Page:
Although an example method is described with reference to the flowchart illustrated in FIG. 4, many other methods of implementing the example ion propulsion system 200, the low-voltage grid clear circuit 212, and/or the high-voltage grid clear circuit 214 may alternatively be used. For example, the order of execution of the blocks may be changed, and/or some of the blocks described may be changed, eliminated, or combined.

Examples of the disclosure may be described in the context of a platform manufacturing and service method 500 as shown in FIG. 5 and a platform 600, such as spacecraft, as shown in FIG. 6. During pre-production, the example method 500 may include specification and design (block 502) of the platform 600 (e.g., a spacecraft), such as the placement(s) and/or design(s) of the example power supplies 202, the example thruster 204, the example low-voltage grid clear circuit 212, and/or the high-voltage grid clear circuit 214. Preproduction may further include material procurement (block 504). During production, component and subassembly manufacturing (block 506) and system integration (block 508) of the platform 600 (e.g., a spacecraft) takes place. During component and subassembly manufacturing (block 506) and/or system integration (block 508), the example power supplies 202, the example thruster 204, the example low-voltage grid clear circuit 212, and/or the high-voltage grid clear circuit 214 may be attached (e.g., affixed) to structural locations. Thereafter, the platform 600 (e.g., a spacecraft) may go through certification and delivery (block 510) in order to be placed in service (block 512). While in service by a customer, the platform 600 (e.g., a spacecraft) is scheduled for routine maintenance and service (block 514), which may also include modification, reconfiguration, refurbishment, etc.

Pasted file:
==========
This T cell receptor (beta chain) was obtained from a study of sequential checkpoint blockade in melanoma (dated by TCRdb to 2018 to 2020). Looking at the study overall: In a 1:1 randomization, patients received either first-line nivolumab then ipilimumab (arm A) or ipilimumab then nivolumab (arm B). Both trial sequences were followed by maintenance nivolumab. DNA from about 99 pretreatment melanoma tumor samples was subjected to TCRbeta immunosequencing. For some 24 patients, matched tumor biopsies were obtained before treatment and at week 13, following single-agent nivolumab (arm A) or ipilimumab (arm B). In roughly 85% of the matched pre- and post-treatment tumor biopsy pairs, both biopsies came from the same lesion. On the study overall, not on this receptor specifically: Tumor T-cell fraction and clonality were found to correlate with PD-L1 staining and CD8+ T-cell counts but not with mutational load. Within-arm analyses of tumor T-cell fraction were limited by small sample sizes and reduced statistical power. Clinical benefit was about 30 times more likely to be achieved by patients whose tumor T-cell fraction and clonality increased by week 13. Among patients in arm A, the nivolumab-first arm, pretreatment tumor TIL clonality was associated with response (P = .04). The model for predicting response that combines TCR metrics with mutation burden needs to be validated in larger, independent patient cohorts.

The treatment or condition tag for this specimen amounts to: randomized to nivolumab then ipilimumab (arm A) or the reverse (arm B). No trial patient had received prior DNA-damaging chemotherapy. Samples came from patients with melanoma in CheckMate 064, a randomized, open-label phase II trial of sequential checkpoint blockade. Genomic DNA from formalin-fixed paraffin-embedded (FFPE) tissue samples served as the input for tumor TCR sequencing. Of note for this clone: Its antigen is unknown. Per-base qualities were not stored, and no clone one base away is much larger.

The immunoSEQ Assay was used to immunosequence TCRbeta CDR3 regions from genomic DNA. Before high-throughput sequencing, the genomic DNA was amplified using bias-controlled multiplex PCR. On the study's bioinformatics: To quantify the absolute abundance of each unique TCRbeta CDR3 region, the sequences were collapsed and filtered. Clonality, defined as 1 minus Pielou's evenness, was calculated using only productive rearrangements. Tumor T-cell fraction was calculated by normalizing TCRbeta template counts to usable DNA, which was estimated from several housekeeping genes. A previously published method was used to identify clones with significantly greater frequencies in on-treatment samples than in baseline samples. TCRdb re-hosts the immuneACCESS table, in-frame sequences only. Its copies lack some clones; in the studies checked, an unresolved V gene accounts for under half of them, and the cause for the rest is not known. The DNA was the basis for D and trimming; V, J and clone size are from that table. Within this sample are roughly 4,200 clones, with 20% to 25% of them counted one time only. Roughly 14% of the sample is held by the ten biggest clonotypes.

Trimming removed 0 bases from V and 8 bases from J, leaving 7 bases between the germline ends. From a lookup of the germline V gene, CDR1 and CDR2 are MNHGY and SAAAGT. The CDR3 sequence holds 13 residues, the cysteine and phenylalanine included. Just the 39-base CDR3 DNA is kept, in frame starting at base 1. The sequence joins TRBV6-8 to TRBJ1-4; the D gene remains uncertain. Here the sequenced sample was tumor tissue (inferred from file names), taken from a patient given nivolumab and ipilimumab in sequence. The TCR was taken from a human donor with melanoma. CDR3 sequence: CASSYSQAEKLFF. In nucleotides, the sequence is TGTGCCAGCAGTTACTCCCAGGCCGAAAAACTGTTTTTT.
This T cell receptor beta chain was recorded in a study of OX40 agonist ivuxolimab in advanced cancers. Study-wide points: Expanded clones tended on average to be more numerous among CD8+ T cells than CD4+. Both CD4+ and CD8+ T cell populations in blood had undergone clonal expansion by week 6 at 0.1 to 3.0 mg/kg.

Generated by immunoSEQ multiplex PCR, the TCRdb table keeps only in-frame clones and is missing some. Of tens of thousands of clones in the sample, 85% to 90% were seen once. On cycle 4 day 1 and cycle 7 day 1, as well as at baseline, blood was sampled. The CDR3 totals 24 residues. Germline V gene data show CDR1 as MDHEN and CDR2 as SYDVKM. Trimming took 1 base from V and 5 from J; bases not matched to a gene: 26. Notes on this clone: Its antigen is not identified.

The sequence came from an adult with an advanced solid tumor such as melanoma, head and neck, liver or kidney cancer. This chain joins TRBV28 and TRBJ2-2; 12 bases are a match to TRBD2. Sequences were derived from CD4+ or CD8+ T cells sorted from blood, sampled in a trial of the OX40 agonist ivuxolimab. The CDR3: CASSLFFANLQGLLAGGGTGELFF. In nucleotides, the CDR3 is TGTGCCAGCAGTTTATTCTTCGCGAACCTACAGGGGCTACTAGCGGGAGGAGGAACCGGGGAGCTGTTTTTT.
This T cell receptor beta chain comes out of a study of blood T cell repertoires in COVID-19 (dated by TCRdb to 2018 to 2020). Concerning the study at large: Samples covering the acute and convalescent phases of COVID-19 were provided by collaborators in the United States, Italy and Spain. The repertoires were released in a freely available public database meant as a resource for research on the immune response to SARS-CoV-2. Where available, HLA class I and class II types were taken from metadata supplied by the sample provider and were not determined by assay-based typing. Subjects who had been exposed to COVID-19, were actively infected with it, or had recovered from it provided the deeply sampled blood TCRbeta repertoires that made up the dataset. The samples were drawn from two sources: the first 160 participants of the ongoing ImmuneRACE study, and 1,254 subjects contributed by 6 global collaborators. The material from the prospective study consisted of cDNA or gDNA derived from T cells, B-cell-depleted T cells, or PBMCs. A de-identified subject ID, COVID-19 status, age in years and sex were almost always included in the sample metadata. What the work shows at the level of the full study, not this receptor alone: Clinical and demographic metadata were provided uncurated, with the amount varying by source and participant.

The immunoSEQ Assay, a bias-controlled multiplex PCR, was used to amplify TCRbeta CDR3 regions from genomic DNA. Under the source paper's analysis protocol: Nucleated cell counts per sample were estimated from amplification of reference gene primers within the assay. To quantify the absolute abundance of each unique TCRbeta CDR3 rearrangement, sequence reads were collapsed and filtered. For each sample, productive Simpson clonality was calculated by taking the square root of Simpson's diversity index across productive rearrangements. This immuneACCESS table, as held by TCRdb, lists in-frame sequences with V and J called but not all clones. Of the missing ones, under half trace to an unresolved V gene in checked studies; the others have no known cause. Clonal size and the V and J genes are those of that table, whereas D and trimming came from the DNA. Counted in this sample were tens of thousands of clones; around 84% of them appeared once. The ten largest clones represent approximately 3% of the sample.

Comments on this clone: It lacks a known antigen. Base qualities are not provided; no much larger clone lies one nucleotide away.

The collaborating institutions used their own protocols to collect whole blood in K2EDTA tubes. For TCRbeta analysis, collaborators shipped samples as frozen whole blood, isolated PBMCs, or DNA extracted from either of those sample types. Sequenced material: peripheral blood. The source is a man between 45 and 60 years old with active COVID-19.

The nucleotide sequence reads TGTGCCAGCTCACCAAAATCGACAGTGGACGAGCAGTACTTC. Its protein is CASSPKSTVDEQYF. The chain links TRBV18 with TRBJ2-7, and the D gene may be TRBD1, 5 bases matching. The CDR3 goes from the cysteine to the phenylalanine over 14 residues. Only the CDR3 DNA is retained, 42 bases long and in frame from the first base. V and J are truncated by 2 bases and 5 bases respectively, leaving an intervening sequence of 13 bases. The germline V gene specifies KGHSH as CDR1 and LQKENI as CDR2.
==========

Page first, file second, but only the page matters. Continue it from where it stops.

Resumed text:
Each of the operations of the example method 500 may be performed or carried out by a system integrator, a third party, and/or an operator (e.g., a customer). For the purposes of this description, a system integrator may include without limitation any number of platform (e.g., aircraft) manufacturers and major-system subcontractors; a third party may include without limitation any number of venders, subcontractors, and suppliers; and an operator may be an airline, leasing company, military entity, service organization, and so on.

As shown in FIG. 6, the platform 600 (e.g., spacecraft) produced by example method 500 may include a frame 602 with a plurality of systems 604 and an interior 606. Examples of high-level systems 604 include one or more of a propulsion system 608, an electrical system 610, a hydraulic system 612, and an environmental system 614. The example methods and apparatus disclosed herein may be integrated into the example systems 608-614 to provide clearing of grid short circuits. Any number of other systems may be included.

Apparatus and methods embodied herein may be employed during any one or more of the stages of the production and service method 500. For example, components or subassemblies corresponding to production process 506 may be fabricated or manufactured in a manner similar to components or subassemblies produced while the platform 600 (e.g., spacecraft) is in service 512. Also, one or more apparatus embodiments, method embodiments, or a combination thereof may be implemented during the production stages 506 and 508, for example, by substantially expediting assembly of or reducing the cost of a platform 600 (e.g., spacecraft). Similarly, one or more of apparatus embodiments, method embodiments, or a combination thereof may be utilized while the platform 600 (e.g., spacecraft) is in service 512, for example and without limitation, to maintenance and service 514.

Although certain example apparatus and methods have been described herein, the scope of coverage of this disclosure is not limited thereto. On the contrary, this disclosure covers all apparatus and methods fairly falling within the scope of the appended claims.